KYIV City Ballet will give their first British performance since Ukraine came under bombardment from Russia at a sold-out York Theatre Royal tonight (14/6/2022).
Visas rubber-stamped, a combination of Eurostar and LNER delivered the Ukrainian dancers from their temporary base in Paris, with Theatre Royal chief executive Tom Bird on board the evening train from London.
Led by general director Ivan Koslov and his wife, assistant director Ekaterina Koslova, the exiled troupe made their way immediately to a Civic welcome at York Mansion House before taking a City Cruise on the Ouse.
“It’s a huge honour to be hosting Kyiv City Ballet at York Theatre Royal,” says Bird. “This is the company’s first UK appearance since their city came under attack, and we are proud that York is able to stand in solidarity with Kyiv by supporting these extraordinary dancers for this one-off visit.”
Bird personally invited Kyiv City Ballet to perform in York after learning of the company being stranded in France, where they had flown to Paris to perform on February 23, only to learn that their country had been invaded by Putin’s forces.
The dancers still went ahead with that night’s performance, and whereas mobile phones usually would be prohibited in the environs of the stage during a show, they were left on in the dressing rooms by the troupe, as relatives rang from home as the performance progressed.
At the invitation of the Mayor’s office, the dancers have been based in Paris ever since that night, one “lost in a fog” before the full enormity of what was unfolding was apparent.
“It’s been very hard to be away from home, but people around here in Paris are helping us a lot,” says Ivan, speaking by Zoom from the French capital.
“We’re staying in hotel accommodation, everyone under one roof. Our group right now is 38, with the dancers, ourselves and a costume mistress.”
Ivan says “right now” because the number has decreased since that day of arrival in France, after some men in the troupe decided to head home to serve the Ukrainian cause.
The rest have remained in France, where they have been raising awareness and relief funds through performing in Paris and other cities too. “The Mayor of Paris has generously given us a residency at the Theatre de Chatelet since March 6, right in the heart of the city,” says Ekaterina, or Katya, as she introduces herself.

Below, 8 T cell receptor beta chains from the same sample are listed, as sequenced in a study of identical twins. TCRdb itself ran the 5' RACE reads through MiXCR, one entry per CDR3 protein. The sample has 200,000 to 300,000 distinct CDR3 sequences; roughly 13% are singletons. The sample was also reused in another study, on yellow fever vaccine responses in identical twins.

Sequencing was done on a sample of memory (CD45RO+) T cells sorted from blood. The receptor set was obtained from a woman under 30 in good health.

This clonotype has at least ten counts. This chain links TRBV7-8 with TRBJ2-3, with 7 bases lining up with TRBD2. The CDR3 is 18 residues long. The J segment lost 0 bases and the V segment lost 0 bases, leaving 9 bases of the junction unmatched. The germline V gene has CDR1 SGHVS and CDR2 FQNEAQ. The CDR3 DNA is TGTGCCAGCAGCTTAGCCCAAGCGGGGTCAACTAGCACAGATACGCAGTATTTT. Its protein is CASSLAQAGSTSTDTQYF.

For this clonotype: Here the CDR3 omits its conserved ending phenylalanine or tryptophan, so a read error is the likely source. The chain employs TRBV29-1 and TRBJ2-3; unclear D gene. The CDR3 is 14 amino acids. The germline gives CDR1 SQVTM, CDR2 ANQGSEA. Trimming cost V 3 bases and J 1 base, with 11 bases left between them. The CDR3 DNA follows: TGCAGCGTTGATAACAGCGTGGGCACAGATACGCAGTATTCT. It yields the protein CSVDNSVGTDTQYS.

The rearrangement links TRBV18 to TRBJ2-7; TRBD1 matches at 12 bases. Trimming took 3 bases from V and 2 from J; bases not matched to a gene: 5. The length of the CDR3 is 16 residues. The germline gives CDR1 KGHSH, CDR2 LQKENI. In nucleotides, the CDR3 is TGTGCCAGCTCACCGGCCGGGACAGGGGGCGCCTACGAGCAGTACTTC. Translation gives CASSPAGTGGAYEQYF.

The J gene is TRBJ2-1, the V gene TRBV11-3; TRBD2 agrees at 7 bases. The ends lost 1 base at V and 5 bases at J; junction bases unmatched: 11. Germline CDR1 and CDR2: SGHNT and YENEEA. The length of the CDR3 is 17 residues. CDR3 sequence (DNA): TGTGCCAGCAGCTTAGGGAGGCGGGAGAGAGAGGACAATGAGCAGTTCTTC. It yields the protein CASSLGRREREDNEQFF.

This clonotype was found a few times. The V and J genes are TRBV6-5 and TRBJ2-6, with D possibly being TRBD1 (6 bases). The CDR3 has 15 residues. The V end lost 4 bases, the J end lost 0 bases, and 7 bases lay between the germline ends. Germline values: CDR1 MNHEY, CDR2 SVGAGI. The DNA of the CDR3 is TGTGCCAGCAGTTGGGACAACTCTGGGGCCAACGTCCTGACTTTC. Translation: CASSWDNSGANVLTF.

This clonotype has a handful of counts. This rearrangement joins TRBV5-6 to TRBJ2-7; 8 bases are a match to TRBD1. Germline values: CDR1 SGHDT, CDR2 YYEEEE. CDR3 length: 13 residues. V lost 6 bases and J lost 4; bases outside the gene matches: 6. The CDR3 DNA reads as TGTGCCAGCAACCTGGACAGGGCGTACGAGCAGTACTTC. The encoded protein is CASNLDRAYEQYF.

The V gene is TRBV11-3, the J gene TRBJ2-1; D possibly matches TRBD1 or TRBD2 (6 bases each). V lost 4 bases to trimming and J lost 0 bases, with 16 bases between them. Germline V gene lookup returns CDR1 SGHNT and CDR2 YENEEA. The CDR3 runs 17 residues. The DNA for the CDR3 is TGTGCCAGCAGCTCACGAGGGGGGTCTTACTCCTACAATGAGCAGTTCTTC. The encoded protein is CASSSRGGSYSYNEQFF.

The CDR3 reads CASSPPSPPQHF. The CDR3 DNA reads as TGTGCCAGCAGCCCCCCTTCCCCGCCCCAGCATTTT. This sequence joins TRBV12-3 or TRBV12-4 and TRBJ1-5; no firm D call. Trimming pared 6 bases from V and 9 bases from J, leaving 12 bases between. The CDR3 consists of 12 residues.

“It means we have a place to continue to rehearse and choreograph works, and it keeps our spirits up as it’s good that we can be together.”
Ivan adds: “We’re able to go to classes at their theatres as well as having the possibility of doing our own classes. As a ‘cultural exchange’, it’s a very good experience for our dancers; they can see how Parisian dancers train. They’ve invited us to their studios and some choreographers have proposed to choreograph works with us, but it’s too early to be able to do that.”
During their French exile, Kyic City Ballet have performed “almost everywhere”, latterly in Toulouse, Lyon and Saint Marlo.
“In regular times, we’ve always been welcomed by the public very nicely, but now it’s an even better, warmer welcome, with so much applause and everyone staying and continuing to cheer at the end, helping to keep spirits up,” says Ivan. “Sometimes we’ll see Ukrainian flags too.
“It can be difficult to focus on working, but we’re dancers, not fighters; we’re helping in the one way we can.”
Now comes the chance to perform in York. “We received a message inviting us to York Theatre Royal, and very quickly we arranged a phone call and were very excited to confirm the show,” says Katya. “Our performance in York is one of the only things we’ve all been talking about.”
Ivan cannot recall if he has ever been to York previously. “You know the dancer’s life: you leave the hotel, rehearse, do the show, come back to the hotel, move on,” he says.
Katya is more definite. “I haven’t been to England, though I’ve wanted to come for as long as I can remember,” she says.
“We’re in discussion to do more shows here, but it’s already been a real logistical challenge to do so much in such a short time. We don’t have dates to announce yet but we have plans to return to the UK and we hope York will be the first of many performances.”
Given that the Russian invasion shows no sign of abating, Katya cannot turn her thoughts to the day when she might return home. “I’m rehearsing every day with our dancers, focusing on that, and, for me, the most important thing is what we can bring through our dancing,” she says.
Thoughts turn to tonight, when 100 per cent of ticket sale proceeds will be donated to UNICEF’s Ukraine Appeal from a two-and-a-half-hour special performance split into two parts.
“The first part will be a ballet class, which will be showing the audience how we normally prepare for a performance,” says Katya. “Ivan and I will be on stage with the dancers, showing how we warm up, why we do certain movements, and we’ll do questions and answers too.
“The second part will be made up of excerpts from our repertoire, both from classical ballets, Swan Lake and The Nutcracker, and from pieces that we’ll be performing next season.”
Look out for a premiere tonight: “One of the pieces is being choreographed by one of our dancers, Vladyslav Dobshyinskyi, who will perform a solo from his new work,” says Katya.
Kyiv City Ballet can but pray for the day when they set dancing feet on Kyiv soil once more. In the meantime, here in York, will be another chance to raise money for those in need back home.
The Yorkshire ballet community is playing its part too: Leeds company Northern Ballet are providing the dance floor for tomorrow’s performance, York Dance Space, the ballet bars.
Come Wednesday morning, the Kyiv City Ballet troupe will be heading to Manchester Airport to fly to the southwestern French Basque coast to perform in Biarritz that night.
Kyiv City Ballet at York Theatre Royal, tonight (14/6/2022), 7.30pm. SOLD OUT